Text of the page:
var field = getFieldName(3);
                        document.write("The field named ", field, " has value of ",
                        eval(field + ".value"));
                        

However eval is not necessary here. In fact, its use here is discouraged. Instead, use the member operators, which are much faster:

var field = getFieldName(3);
                        document.write("The field named ", field, " has value of ",
                        field[value]);
                        

Backward Compatibility

JavaScript 1.3 and earlier

You can use eval indirectly, although it is discouraged.

JavaScript 1.1

eval is also a method of all objects.

Availability

JavaScript 1.0|JScript 1.0|ECMAScript v1

isFinite(Number number) : Boolean
Evaluates whether an argument is a finite number.
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Parameters

Number number Number to be evaluated.

Returns

Boolean

Example: Using isFinite

You can check a client input to determine whether it is a finite number.

if (isFinite(ClientInput)) {
                        /* take specific steps */
                        }
Remarks

isFinite is a top-level function and is not associated with any object.

You can use this method to determine whether a number is a finite number. The isFinite method examines the number in its argument. If the argument is NaN, positive infinity or negative infinity, this method returns false, otherwise it returns true.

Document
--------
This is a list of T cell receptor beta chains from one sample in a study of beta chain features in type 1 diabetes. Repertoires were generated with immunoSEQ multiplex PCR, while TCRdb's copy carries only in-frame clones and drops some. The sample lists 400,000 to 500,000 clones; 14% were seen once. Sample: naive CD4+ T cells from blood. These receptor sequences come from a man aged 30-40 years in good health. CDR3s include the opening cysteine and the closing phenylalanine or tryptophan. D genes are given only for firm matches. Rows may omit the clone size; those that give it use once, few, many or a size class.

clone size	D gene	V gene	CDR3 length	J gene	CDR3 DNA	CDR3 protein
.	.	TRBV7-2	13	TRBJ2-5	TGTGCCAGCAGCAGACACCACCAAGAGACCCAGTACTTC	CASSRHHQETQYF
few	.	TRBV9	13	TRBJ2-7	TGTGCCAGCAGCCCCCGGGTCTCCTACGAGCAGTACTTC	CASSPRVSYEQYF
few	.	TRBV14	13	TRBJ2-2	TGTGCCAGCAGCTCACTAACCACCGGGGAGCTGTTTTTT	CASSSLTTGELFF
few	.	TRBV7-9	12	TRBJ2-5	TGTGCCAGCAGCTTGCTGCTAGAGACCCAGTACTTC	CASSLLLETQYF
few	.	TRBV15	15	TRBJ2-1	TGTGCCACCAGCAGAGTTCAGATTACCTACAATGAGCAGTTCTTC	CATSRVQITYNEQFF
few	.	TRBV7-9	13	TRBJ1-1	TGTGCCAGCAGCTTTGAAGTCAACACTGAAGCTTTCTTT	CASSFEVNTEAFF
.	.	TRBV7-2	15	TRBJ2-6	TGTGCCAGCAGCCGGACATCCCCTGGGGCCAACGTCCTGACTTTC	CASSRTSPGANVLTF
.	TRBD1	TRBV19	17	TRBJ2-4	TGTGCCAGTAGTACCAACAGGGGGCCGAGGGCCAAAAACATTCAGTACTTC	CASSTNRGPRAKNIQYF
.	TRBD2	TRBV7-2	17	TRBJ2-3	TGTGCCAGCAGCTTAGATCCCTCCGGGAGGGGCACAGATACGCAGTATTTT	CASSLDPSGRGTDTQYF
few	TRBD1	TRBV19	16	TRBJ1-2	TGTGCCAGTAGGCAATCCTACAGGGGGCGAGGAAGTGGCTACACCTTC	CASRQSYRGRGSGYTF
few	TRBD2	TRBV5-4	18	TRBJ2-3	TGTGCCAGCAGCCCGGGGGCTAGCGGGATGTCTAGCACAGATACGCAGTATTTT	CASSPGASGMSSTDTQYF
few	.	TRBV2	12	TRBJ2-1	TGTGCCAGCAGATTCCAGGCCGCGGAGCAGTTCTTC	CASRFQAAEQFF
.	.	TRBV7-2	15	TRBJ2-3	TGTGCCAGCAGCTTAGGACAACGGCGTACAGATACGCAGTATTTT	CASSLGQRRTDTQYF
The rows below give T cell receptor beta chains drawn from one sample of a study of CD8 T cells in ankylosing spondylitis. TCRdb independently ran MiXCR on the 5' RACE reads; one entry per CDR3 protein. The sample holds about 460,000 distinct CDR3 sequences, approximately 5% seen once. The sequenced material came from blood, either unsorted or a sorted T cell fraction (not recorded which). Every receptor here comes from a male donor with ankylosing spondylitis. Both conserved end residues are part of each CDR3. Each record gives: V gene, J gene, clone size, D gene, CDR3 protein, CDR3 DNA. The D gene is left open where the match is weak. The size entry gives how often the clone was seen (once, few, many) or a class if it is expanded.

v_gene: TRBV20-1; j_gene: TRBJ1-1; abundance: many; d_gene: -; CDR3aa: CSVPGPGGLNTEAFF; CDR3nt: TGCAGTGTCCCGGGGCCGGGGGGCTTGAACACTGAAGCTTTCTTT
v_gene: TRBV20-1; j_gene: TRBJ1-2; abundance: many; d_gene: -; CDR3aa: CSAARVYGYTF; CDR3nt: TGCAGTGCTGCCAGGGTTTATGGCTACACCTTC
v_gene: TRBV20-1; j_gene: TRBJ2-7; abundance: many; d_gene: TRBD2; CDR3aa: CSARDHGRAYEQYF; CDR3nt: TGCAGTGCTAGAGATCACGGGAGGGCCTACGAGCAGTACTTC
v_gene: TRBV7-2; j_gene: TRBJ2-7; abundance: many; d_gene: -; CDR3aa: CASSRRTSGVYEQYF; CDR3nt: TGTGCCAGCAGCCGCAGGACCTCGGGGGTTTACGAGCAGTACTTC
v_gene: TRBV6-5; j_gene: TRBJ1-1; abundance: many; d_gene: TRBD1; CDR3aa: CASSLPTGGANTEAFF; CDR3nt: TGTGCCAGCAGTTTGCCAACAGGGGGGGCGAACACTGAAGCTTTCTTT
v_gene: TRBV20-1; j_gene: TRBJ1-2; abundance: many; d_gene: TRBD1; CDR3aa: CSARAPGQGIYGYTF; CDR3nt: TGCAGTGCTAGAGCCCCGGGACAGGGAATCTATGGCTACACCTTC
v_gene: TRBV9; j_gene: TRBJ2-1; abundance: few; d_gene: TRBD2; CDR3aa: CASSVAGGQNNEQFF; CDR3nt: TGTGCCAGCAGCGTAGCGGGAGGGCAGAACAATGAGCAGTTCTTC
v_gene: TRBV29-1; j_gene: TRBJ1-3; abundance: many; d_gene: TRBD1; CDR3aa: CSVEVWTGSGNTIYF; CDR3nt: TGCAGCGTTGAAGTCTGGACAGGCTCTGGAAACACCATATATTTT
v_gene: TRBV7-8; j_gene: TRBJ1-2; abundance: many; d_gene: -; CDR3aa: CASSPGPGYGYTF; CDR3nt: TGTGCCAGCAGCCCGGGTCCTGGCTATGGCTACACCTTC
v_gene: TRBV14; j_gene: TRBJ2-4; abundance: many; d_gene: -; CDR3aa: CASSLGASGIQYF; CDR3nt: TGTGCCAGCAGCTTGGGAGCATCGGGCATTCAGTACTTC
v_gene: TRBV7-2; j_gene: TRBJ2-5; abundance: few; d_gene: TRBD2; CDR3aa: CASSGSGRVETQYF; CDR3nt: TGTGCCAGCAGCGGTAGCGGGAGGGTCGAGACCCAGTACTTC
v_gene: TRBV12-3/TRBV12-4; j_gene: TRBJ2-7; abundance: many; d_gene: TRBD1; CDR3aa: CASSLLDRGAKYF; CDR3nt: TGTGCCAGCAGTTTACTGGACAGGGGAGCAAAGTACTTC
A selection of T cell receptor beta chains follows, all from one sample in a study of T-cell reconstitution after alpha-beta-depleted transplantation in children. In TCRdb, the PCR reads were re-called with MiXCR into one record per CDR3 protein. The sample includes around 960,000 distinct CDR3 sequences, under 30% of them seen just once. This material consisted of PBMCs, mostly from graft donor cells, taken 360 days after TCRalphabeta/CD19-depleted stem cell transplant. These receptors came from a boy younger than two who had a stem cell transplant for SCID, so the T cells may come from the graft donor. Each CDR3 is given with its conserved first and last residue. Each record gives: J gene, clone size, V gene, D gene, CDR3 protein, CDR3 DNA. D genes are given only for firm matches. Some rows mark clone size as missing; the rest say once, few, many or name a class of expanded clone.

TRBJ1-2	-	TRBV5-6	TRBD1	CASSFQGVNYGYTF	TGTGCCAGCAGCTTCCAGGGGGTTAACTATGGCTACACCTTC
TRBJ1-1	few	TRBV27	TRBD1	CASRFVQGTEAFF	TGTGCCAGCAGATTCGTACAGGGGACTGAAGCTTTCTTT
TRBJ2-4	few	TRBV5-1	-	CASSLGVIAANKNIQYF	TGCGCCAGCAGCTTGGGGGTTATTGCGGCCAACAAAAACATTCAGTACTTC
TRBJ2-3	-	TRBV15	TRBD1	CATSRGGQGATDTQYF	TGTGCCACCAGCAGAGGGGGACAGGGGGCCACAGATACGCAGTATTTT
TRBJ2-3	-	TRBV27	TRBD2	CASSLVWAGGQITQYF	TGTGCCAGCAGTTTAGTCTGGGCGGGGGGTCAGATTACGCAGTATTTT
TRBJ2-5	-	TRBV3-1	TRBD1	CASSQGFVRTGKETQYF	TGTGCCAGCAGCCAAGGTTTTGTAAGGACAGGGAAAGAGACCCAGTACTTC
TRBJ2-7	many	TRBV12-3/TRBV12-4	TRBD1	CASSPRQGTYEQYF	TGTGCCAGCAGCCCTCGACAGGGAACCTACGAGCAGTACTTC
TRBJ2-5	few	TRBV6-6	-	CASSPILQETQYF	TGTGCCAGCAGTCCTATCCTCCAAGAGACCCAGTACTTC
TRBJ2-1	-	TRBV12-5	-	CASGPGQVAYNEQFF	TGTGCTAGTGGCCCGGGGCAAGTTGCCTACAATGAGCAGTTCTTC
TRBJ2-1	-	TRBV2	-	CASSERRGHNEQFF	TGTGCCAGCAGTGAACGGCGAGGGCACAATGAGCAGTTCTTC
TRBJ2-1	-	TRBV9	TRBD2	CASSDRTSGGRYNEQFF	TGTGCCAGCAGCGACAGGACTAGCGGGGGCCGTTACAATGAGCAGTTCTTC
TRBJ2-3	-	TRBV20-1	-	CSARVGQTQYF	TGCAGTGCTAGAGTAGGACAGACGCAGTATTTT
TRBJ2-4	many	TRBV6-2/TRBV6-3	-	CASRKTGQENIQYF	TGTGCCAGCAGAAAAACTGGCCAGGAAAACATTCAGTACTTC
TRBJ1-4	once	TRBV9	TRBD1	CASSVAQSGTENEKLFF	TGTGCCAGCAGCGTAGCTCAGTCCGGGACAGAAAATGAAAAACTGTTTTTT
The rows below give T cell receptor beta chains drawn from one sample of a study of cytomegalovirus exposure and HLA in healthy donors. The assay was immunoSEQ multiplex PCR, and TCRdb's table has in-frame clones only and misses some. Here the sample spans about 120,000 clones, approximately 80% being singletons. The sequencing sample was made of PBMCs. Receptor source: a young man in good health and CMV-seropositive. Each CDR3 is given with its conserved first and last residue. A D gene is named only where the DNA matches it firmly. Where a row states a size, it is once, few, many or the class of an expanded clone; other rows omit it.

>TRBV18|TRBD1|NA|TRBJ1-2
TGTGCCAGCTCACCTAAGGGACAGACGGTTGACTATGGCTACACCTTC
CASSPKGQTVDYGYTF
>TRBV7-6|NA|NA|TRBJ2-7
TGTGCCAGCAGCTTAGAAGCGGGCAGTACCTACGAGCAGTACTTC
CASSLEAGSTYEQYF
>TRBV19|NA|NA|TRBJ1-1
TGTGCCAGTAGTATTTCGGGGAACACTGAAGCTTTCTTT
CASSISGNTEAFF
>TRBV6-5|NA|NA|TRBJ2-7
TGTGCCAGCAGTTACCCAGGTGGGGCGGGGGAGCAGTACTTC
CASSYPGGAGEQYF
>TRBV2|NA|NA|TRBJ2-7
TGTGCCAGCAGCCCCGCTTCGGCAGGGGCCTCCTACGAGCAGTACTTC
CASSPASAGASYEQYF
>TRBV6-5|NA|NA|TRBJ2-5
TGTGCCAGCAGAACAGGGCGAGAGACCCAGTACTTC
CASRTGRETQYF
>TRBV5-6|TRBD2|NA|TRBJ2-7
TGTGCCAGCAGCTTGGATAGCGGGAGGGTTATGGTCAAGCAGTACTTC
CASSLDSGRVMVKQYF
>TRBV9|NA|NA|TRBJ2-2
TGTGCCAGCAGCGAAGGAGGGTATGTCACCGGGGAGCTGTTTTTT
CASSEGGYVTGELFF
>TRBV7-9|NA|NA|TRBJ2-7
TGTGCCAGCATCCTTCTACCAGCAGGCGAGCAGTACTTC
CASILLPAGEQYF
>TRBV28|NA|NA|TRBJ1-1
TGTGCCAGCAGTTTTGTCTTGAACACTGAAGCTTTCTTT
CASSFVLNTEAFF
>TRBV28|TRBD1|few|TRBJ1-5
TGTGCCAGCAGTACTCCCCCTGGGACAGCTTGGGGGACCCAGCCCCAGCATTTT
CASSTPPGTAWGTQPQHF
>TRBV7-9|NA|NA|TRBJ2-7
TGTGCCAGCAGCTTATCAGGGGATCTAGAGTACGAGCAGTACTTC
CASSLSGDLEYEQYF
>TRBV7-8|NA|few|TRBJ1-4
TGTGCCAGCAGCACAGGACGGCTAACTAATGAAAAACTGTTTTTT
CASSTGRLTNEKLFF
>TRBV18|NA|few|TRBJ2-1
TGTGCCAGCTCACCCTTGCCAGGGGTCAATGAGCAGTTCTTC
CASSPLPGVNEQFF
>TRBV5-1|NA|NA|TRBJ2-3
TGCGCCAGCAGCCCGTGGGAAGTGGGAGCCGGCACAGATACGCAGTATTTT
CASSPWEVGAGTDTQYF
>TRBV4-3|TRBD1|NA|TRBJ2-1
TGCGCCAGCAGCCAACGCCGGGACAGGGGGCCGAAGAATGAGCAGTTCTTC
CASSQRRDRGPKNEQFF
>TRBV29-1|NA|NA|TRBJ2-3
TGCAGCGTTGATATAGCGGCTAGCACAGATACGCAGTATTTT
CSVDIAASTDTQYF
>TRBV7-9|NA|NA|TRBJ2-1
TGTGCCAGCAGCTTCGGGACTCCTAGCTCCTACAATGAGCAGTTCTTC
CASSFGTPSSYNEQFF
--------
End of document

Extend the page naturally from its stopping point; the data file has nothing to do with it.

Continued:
See Also

Number.NEGATIVE_INFINITY|Number.POSITIVE_INFINITY

Availability

JavaScript 1.3|JScript 3.0|ECMAScript v1

isNaN(String value) : Boolean
Evaluates whether an argument is NaN.
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Parameters

String value The value you want to evaluate.

Returns

Boolean

Example: Using isNaN

The following example evaluates floatValue to determine if it is a number, and then calls a procedure accordingly:

floatValue = parseFloat(toFloat);
                        
                        if (isNaN(floatValue)) {
                        notFloat();
                        } else {
                        isFloat();
                        }
Remarks

isNaN is a top-level function and is not associated with any object.

The parseFloat and parseInt functions return NaN when they evaluate a value that is not a number. isNaN returns true if passed NaN, and false otherwise.

This function is necessary, because the value NaN cannot be meaningfully tested with the equality operators. x == NaN and x === NaN are always false, regardless of what x is, even if x is NaN. For example, both 1 == NaN and NaN == NaN return false.

See Also

Number.NaN|parseFloat|parseInt

Availability

JavaScript 1.1|JScript 3.0|ECMAScript v1

parseFloat(String string) : Number
Parses a string and returns its value as a number.
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Parameters

String string A string that represents the value you want to parse.

Returns

Number

Example: parseFloat returning a number

The following examples all return 3.14:

  • parseFloat("3.14");
  • parseFloat("314e-2");
  • parseFloat("0.0314E+2");
  • var x = "3.14";
    parseFloat(x);
  • parseFloat("3.14more non-digit characters");

Example: parseFloat returning NaN

The following example returns NaN:

  • parseFloat("FF2");
Remarks

parseFloat is a top-level function and is not associated with any object.